Can We Afford the Dual Challenge?

SDG_Nov-20142015 will be a landmark year for more than one issue at the global level. The nations of the world will be coming together to accept the goals and targets for sustainable development that promote the well-being of the people and the planet. There is a need to strategise for the implementation and operationalisation of the SDGs (UNCSD, 2015). At the same time, the global community will also be taking key decisions with respect to commitments to reducing their carbon footprints, supporting the adaptation of billions of people and their eco-systems to the changing climate and compensations for irretrievable losses (COP 21, Paris)1. Inextricably linked, the two agendas will altogether define the fate of each other and that of our coming generations.

Unaddressed issues of climate change coupled with inequity driven siloed development programmes negate benefits from any actions directed towards development as well as adaptation. Therefore, the explicit inclusion and integration of climate change response within the framework for SDGs is significant. Although, the seventh Millennium Development Goal (MDG) recognised the inter-linkages of environment concerns with those of eliminating poverty, it was in a very rudimentary manner. It is no wonder that this goal is lagging far behind in its targets failing to achieve the necessary actions to cut CO2 emissions, reduce loss of forests and other environmental resources. One key reason for this failure is the siloed nature of the environmental goal without inadequate integration with other goals on poverty reduction.

India presents a classic picture of a country battling the dual challenges of extreme vulnerability to climate change impacts and a development paradigm not necessarily balanced to support sustainability in the long run. As an emerging economy, India however has at hand resources, capacities and expresses hope to turn things around from the MDGs to SDGs.

Climate Change and SDGs so far

Months of lobbying and debates from different countries and civil society representatives have earned climate change issues the 13th goal (Take urgent action to combat climate change and its impacts) amongst other 17 newly framed SDGs. Furthermore, it is important to integrate climate change concerns across the SDGs. A number of targets make explicit reference to climate-related aspects such as resilience and disasters, or are clearly linked to climate change adaptation and mitigation. Lastly, the introductory text of the SDGs document makes clear reference to the need to reduce emissions as a matter of urgency before 2020 and limit global warming to 1.5 or 2 degrees Celsius above pre-industrial levels2.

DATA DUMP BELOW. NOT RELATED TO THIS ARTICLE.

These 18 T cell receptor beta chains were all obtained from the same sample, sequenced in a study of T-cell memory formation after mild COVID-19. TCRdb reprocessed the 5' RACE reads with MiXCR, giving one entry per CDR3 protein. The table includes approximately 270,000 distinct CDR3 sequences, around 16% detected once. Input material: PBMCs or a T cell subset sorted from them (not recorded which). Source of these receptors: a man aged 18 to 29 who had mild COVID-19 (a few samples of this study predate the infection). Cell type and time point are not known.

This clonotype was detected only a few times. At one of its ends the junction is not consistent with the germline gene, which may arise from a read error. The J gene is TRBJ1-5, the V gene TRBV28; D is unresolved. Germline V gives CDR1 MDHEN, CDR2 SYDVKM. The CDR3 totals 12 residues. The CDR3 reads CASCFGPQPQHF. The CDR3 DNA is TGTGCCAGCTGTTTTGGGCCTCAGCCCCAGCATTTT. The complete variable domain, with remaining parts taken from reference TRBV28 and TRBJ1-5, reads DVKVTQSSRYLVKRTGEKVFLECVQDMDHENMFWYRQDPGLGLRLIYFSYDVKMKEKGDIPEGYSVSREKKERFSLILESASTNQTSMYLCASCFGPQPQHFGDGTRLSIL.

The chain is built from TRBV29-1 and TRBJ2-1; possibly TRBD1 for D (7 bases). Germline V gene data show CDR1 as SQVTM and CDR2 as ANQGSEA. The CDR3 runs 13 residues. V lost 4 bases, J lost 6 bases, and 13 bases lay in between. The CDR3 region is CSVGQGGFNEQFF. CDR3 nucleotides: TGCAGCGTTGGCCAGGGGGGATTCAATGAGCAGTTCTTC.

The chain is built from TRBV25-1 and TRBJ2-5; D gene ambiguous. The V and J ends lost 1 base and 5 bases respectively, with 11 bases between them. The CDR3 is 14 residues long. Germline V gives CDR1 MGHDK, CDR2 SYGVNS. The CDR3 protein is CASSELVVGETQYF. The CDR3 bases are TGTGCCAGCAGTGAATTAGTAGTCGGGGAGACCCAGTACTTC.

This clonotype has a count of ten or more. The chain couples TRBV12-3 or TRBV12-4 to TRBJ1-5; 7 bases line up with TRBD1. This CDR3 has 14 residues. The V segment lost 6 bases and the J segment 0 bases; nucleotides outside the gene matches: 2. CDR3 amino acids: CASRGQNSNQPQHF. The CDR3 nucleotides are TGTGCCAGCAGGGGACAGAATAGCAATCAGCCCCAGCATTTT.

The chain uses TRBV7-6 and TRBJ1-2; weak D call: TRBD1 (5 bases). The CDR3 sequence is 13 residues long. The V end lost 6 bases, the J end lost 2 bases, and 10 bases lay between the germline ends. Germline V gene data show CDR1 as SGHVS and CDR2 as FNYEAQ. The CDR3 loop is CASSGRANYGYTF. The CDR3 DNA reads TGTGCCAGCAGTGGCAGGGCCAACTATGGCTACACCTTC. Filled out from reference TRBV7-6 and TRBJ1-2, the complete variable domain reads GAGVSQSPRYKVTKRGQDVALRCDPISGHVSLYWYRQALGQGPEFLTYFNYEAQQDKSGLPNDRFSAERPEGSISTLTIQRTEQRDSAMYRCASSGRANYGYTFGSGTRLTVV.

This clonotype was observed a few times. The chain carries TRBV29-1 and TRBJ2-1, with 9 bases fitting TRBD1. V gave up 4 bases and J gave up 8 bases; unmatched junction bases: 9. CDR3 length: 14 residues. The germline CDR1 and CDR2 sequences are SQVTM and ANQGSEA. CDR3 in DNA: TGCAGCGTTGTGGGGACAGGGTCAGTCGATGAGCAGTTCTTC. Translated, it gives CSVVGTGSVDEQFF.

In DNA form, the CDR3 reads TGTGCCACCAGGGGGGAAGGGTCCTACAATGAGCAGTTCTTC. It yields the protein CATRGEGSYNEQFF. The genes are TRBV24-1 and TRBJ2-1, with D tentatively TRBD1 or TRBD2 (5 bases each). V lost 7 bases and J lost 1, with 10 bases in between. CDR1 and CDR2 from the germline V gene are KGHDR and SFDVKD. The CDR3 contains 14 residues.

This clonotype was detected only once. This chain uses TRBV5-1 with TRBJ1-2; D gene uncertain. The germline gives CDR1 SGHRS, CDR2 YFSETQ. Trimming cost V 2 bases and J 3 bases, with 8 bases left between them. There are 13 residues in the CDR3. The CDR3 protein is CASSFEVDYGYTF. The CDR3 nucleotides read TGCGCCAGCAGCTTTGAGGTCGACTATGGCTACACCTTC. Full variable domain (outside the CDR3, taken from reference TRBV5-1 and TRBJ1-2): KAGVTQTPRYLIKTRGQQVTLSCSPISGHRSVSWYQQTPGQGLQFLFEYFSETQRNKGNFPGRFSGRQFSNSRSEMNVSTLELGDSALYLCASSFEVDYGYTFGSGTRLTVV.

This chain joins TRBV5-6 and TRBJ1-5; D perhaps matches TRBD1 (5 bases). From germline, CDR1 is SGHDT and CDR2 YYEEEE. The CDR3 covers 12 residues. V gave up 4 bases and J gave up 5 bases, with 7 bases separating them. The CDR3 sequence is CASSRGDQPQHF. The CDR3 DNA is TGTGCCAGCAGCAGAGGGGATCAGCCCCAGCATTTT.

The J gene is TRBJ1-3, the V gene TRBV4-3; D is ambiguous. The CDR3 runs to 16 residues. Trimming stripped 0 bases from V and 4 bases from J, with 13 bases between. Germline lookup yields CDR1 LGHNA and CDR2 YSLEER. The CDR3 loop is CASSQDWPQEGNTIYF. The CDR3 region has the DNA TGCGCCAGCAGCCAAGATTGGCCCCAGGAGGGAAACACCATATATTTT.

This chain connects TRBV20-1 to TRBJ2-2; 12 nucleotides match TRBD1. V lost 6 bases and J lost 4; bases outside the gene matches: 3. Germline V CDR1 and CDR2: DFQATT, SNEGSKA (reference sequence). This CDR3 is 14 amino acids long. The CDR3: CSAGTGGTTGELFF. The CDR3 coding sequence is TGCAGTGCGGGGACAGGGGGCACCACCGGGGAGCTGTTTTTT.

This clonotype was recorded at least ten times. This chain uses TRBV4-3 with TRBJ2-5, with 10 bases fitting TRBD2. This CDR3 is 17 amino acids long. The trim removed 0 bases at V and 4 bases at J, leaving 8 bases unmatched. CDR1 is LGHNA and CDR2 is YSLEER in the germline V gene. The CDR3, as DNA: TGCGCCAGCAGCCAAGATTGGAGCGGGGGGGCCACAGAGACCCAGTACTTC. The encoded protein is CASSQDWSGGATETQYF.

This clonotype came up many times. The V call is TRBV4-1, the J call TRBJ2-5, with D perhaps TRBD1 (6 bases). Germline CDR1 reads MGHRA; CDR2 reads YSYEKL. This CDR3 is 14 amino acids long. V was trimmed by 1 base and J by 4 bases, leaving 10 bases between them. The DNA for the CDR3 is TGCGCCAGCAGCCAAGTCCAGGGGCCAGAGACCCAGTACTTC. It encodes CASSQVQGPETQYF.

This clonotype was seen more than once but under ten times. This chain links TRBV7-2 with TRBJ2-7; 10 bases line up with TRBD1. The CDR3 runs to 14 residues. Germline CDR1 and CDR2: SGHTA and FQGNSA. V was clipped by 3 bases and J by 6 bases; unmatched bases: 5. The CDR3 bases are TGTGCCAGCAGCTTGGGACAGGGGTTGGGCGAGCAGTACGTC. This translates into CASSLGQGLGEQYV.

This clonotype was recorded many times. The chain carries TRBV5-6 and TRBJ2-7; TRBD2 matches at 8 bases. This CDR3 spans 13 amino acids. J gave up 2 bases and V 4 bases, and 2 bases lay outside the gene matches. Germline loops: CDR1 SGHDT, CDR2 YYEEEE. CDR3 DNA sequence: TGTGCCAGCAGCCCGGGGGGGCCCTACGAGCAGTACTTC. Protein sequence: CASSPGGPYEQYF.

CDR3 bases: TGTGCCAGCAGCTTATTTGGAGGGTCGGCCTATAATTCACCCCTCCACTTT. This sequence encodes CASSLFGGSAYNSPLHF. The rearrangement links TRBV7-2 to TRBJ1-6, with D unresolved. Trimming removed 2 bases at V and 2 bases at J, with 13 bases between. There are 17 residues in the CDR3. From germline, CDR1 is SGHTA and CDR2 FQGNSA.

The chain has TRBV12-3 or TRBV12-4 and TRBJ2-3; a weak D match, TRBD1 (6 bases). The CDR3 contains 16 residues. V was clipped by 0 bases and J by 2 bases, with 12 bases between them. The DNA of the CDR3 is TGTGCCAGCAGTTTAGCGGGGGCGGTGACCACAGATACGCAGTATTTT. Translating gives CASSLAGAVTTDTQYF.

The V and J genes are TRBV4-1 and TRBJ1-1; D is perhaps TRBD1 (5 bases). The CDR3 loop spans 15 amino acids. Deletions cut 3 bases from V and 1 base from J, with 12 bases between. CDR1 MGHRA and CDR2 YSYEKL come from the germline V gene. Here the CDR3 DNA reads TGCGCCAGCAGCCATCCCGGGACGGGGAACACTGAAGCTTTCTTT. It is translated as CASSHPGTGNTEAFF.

However, the SDGs leave several crucial questions unanswered. Prime amongst them is the role of the existing UN legal mechanism (UNFCCC) to deal with climate change. In their arguments to consider UNFCCC as an obstacle for the SDG process, countries argue that they would not want to prejudge the provisions of the new agreement. Another concern is that funding mechanisms and channels for climate finance will require better coordination and coherence within the two debates, avoiding repetition and errors. In such a case, climate finance windows such as Green Climate Fund will play an important role in operationalisation of the climate goal3.

Furthermore, the proposed text also lacks any commitment to clear guiding principles for climate action such as common but differentiated responsibilities and rights-based, gender-equitable and participatory approaches. The urgent need to promote low-carbon development and global emission reduction also needs to be clearly emphasised in the loosely drafted 13th goal.

What Next?

Since the SDG process is still dynamic, civil societies across the world are pressing to further sustain and strengthen climate change concerns in the current framework. Some of the recommendations include developing coherent set of goals that would clearly address overarching issues of adaptation, equity, gender equality, community resilience and disaster management. The goals require ambitious targets for low carbon development and that technology and finance be channelised for investment in renewable energy production and energy efficiency. There is a need for flexibility in indicators to allow nationally appropriate implementation of the goals. The SDGs will have to be drafted in a way that allows for interpretation in nationally relevant ways. This will be useful for informing national development plans – for example green growth strategies – as well as reducing countries’ vulnerabilities to climate change. Lastly, moving beyond politics, the SDG framework would have to ensure coherence with UNFCCC and its resource channels.4

Harshita Bisht


The views expressed in the article are those of the author’s and not necessarily those of Development Alternatives.

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